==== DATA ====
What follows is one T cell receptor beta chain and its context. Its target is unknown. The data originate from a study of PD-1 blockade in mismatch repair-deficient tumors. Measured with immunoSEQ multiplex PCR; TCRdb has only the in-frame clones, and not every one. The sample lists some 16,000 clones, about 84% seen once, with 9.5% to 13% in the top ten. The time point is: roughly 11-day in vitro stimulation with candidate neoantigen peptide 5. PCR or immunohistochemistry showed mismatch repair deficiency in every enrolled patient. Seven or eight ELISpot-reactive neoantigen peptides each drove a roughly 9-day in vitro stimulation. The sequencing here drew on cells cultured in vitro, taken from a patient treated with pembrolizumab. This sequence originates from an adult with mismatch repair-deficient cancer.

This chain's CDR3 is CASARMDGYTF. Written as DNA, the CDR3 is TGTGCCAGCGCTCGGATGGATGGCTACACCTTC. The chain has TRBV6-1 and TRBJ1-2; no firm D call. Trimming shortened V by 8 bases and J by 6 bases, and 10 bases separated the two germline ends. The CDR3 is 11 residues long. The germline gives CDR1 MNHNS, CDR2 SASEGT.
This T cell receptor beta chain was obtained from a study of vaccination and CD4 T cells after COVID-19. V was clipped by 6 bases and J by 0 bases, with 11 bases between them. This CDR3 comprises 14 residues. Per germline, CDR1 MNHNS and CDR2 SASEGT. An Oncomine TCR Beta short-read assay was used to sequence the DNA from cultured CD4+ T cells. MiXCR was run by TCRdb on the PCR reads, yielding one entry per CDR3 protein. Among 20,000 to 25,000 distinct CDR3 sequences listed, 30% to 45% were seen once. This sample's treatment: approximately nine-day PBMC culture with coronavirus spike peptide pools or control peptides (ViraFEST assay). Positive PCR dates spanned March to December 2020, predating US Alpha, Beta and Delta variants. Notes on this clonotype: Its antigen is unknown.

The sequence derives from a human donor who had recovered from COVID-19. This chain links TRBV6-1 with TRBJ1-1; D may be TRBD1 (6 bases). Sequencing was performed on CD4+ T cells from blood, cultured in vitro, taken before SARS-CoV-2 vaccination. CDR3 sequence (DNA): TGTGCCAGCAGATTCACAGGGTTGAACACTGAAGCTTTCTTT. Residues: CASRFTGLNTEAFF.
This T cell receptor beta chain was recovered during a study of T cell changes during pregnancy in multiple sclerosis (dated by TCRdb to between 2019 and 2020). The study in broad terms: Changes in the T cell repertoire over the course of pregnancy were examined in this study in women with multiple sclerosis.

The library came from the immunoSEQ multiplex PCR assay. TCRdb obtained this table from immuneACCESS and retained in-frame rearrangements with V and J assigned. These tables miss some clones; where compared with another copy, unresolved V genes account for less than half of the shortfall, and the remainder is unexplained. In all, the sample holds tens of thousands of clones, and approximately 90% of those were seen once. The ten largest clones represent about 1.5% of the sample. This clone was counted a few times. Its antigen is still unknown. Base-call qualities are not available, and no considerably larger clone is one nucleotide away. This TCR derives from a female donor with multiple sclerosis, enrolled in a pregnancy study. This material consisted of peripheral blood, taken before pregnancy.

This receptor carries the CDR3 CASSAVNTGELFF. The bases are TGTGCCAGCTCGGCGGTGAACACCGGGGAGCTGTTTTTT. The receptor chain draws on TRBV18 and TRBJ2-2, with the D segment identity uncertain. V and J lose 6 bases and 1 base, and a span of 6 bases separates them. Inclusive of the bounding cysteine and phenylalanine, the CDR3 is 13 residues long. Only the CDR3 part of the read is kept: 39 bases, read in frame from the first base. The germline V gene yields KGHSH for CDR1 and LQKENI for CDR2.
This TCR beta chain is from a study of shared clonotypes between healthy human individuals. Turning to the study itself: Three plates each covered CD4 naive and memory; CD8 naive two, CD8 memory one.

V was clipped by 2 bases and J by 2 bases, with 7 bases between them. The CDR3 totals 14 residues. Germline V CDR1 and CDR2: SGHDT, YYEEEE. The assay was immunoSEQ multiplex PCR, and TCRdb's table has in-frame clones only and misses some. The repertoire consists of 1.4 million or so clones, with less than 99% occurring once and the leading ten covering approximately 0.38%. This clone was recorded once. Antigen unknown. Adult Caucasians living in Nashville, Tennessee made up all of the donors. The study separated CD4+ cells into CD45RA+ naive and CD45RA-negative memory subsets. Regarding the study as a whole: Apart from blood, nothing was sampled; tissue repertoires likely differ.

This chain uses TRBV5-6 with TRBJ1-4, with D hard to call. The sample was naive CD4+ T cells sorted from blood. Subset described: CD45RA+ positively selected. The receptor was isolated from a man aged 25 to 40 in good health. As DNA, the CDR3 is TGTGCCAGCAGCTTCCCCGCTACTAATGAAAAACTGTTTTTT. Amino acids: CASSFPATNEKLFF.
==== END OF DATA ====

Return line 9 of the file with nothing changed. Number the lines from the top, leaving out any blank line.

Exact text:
V was clipped by 2 bases and J by 2 bases, with 7 bases between them. The CDR3 totals 14 residues. Germline V CDR1 and CDR2: SGHDT, YYEEEE. The assay was immunoSEQ multiplex PCR, and TCRdb's table has in-frame clones only and misses some. The repertoire consists of 1.4 million or so clones, with less than 99% occurring once and the leading ten covering approximately 0.38%. This clone was recorded once. Antigen unknown. Adult Caucasians living in Nashville, Tennessee made up all of the donors. The study separated CD4+ cells into CD45RA+ naive and CD45RA-negative memory subsets. Regarding the study as a whole: Apart from blood, nothing was sampled; tissue repertoires likely differ.